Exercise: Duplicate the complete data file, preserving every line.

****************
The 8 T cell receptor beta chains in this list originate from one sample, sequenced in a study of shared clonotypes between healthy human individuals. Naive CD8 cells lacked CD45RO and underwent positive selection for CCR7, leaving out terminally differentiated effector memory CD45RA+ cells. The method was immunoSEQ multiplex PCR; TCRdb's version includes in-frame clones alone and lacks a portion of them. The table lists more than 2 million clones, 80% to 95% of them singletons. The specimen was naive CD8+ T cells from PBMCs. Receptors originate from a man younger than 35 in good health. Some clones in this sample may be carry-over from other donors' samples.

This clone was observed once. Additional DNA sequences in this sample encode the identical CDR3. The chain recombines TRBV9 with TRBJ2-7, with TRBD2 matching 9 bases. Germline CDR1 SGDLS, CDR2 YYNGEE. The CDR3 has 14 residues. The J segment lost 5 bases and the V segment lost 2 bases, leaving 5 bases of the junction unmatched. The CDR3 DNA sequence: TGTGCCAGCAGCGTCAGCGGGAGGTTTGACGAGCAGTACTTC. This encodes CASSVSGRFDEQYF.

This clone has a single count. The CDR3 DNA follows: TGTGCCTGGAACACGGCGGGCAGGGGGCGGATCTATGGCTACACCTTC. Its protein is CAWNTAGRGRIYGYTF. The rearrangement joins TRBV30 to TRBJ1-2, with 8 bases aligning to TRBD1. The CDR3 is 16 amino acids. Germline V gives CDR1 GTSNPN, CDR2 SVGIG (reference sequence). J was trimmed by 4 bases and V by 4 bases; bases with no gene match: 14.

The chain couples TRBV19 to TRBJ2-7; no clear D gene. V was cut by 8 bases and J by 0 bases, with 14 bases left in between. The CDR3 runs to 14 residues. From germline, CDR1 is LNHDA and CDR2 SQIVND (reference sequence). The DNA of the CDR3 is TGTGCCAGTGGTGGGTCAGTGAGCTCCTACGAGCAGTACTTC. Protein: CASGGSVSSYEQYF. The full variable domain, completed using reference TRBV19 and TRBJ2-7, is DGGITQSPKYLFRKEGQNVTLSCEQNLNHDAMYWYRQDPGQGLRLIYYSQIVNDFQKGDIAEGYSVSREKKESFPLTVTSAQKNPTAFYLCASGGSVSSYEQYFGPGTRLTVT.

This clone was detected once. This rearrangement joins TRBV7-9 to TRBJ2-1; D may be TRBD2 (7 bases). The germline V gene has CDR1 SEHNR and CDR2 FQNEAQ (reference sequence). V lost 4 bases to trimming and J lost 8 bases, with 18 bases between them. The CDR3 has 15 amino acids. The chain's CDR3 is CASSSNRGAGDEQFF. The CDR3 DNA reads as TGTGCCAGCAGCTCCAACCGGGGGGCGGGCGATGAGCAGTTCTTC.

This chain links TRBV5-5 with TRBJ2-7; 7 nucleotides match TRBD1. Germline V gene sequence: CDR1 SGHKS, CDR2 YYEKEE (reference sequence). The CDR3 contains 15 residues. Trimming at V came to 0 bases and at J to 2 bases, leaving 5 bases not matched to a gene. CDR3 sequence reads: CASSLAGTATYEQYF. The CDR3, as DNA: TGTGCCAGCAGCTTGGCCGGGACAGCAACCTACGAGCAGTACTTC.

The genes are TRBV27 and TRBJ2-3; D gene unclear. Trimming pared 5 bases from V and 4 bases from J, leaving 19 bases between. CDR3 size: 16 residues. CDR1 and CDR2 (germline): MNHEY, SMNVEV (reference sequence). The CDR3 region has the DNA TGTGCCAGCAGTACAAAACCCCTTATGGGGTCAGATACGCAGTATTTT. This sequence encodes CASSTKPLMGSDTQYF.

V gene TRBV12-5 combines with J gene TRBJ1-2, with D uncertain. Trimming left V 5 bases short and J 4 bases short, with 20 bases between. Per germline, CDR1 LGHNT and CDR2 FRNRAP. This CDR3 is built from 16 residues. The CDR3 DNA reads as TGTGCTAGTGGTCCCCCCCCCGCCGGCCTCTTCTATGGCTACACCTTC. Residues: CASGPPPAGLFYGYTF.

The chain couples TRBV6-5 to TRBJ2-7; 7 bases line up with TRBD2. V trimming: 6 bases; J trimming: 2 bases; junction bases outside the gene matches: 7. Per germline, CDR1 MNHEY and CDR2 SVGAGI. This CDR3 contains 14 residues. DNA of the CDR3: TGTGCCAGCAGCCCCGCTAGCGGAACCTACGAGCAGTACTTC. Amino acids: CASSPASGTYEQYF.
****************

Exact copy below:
The 8 T cell receptor beta chains in this list originate from one sample, sequenced in a study of shared clonotypes between healthy human individuals. Naive CD8 cells lacked CD45RO and underwent positive selection for CCR7, leaving out terminally differentiated effector memory CD45RA+ cells. The method was immunoSEQ multiplex PCR; TCRdb's version includes in-frame clones alone and lacks a portion of them. The table lists more than 2 million clones, 80% to 95% of them singletons. The specimen was naive CD8+ T cells from PBMCs. Receptors originate from a man younger than 35 in good health. Some clones in this sample may be carry-over from other donors' samples.

This clone was observed once. Additional DNA sequences in this sample encode the identical CDR3. The chain recombines TRBV9 with TRBJ2-7, with TRBD2 matching 9 bases. Germline CDR1 SGDLS, CDR2 YYNGEE. The CDR3 has 14 residues. The J segment lost 5 bases and the V segment lost 2 bases, leaving 5 bases of the junction unmatched. The CDR3 DNA sequence: TGTGCCAGCAGCGTCAGCGGGAGGTTTGACGAGCAGTACTTC. This encodes CASSVSGRFDEQYF.

This clone has a single count. The CDR3 DNA follows: TGTGCCTGGAACACGGCGGGCAGGGGGCGGATCTATGGCTACACCTTC. Its protein is CAWNTAGRGRIYGYTF. The rearrangement joins TRBV30 to TRBJ1-2, with 8 bases aligning to TRBD1. The CDR3 is 16 amino acids. Germline V gives CDR1 GTSNPN, CDR2 SVGIG (reference sequence). J was trimmed by 4 bases and V by 4 bases; bases with no gene match: 14.

The chain couples TRBV19 to TRBJ2-7; no clear D gene. V was cut by 8 bases and J by 0 bases, with 14 bases left in between. The CDR3 runs to 14 residues. From germline, CDR1 is LNHDA and CDR2 SQIVND (reference sequence). The DNA of the CDR3 is TGTGCCAGTGGTGGGTCAGTGAGCTCCTACGAGCAGTACTTC. Protein: CASGGSVSSYEQYF. The full variable domain, completed using reference TRBV19 and TRBJ2-7, is DGGITQSPKYLFRKEGQNVTLSCEQNLNHDAMYWYRQDPGQGLRLIYYSQIVNDFQKGDIAEGYSVSREKKESFPLTVTSAQKNPTAFYLCASGGSVSSYEQYFGPGTRLTVT.

This clone was detected once. This rearrangement joins TRBV7-9 to TRBJ2-1; D may be TRBD2 (7 bases). The germline V gene has CDR1 SEHNR and CDR2 FQNEAQ (reference sequence). V lost 4 bases to trimming and J lost 8 bases, with 18 bases between them. The CDR3 has 15 amino acids. The chain's CDR3 is CASSSNRGAGDEQFF. The CDR3 DNA reads as TGTGCCAGCAGCTCCAACCGGGGGGCGGGCGATGAGCAGTTCTTC.

This chain links TRBV5-5 with TRBJ2-7; 7 nucleotides match TRBD1. Germline V gene sequence: CDR1 SGHKS, CDR2 YYEKEE (reference sequence). The CDR3 contains 15 residues. Trimming at V came to 0 bases and at J to 2 bases, leaving 5 bases not matched to a gene. CDR3 sequence reads: CASSLAGTATYEQYF. The CDR3, as DNA: TGTGCCAGCAGCTTGGCCGGGACAGCAACCTACGAGCAGTACTTC.

The genes are TRBV27 and TRBJ2-3; D gene unclear. Trimming pared 5 bases from V and 4 bases from J, leaving 19 bases between. CDR3 size: 16 residues. CDR1 and CDR2 (germline): MNHEY, SMNVEV (reference sequence). The CDR3 region has the DNA TGTGCCAGCAGTACAAAACCCCTTATGGGGTCAGATACGCAGTATTTT. This sequence encodes CASSTKPLMGSDTQYF.

V gene TRBV12-5 combines with J gene TRBJ1-2, with D uncertain. Trimming left V 5 bases short and J 4 bases short, with 20 bases between. Per germline, CDR1 LGHNT and CDR2 FRNRAP. This CDR3 is built from 16 residues. The CDR3 DNA reads as TGTGCTAGTGGTCCCCCCCCCGCCGGCCTCTTCTATGGCTACACCTTC. Residues: CASGPPPAGLFYGYTF.

The chain couples TRBV6-5 to TRBJ2-7; 7 bases line up with TRBD2. V trimming: 6 bases; J trimming: 2 bases; junction bases outside the gene matches: 7. Per germline, CDR1 MNHEY and CDR2 SVGAGI. This CDR3 contains 14 residues. DNA of the CDR3: TGTGCCAGCAGCCCCGCTAGCGGAACCTACGAGCAGTACTTC. Amino acids: CASSPASGTYEQYF.